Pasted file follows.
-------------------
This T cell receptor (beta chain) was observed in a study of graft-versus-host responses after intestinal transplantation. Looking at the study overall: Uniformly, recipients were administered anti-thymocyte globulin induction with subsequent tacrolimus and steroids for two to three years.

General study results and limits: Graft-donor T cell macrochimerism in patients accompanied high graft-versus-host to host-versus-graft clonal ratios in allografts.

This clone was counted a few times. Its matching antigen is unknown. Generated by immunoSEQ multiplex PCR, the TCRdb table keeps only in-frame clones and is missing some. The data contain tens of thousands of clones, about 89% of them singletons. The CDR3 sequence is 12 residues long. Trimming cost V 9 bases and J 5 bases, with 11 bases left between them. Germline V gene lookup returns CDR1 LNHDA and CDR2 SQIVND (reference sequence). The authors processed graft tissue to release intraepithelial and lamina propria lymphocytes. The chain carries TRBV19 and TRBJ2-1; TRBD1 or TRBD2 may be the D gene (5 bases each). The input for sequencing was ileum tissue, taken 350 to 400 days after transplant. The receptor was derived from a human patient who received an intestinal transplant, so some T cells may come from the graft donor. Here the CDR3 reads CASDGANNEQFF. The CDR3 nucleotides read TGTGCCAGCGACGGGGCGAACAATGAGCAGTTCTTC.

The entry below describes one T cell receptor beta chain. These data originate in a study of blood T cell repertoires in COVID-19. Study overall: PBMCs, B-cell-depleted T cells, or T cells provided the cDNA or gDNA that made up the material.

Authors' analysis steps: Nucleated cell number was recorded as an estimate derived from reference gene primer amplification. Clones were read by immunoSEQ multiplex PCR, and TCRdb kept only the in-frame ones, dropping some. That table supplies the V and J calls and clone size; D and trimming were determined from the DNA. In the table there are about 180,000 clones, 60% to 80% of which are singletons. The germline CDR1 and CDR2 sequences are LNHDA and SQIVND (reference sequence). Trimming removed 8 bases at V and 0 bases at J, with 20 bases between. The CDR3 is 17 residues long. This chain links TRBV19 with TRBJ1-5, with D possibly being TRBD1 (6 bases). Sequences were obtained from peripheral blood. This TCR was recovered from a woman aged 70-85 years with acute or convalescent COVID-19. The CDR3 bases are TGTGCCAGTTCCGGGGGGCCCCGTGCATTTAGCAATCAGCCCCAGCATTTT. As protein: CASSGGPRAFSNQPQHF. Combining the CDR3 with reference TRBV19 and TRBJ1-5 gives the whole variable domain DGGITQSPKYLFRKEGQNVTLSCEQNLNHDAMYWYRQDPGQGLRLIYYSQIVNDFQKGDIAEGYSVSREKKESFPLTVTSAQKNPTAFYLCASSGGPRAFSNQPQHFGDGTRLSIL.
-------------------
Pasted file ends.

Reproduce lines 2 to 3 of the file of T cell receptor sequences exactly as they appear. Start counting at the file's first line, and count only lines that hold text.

General study results and limits: Graft-donor T cell macrochimerism in patients accompanied high graft-versus-host to host-versus-graft clonal ratios in allografts.

This clone was counted a few times. Its matching antigen is unknown. Generated by immunoSEQ multiplex PCR, the TCRdb table keeps only in-frame clones and is missing some. The data contain tens of thousands of clones, about 89% of them singletons. The CDR3 sequence is 12 residues long. Trimming cost V 9 bases and J 5 bases, with 11 bases left between them. Germline V gene lookup returns CDR1 LNHDA and CDR2 SQIVND (reference sequence). The authors processed graft tissue to release intraepithelial and lamina propria lymphocytes. The chain carries TRBV19 and TRBJ2-1; TRBD1 or TRBD2 may be the D gene (5 bases each). The input for sequencing was ileum tissue, taken 350 to 400 days after transplant. The receptor was derived from a human patient who received an intestinal transplant, so some T cells may come from the graft donor. Here the CDR3 reads CASDGANNEQFF. The CDR3 nucleotides read TGTGCCAGCGACGGGGCGAACAATGAGCAGTTCTTC.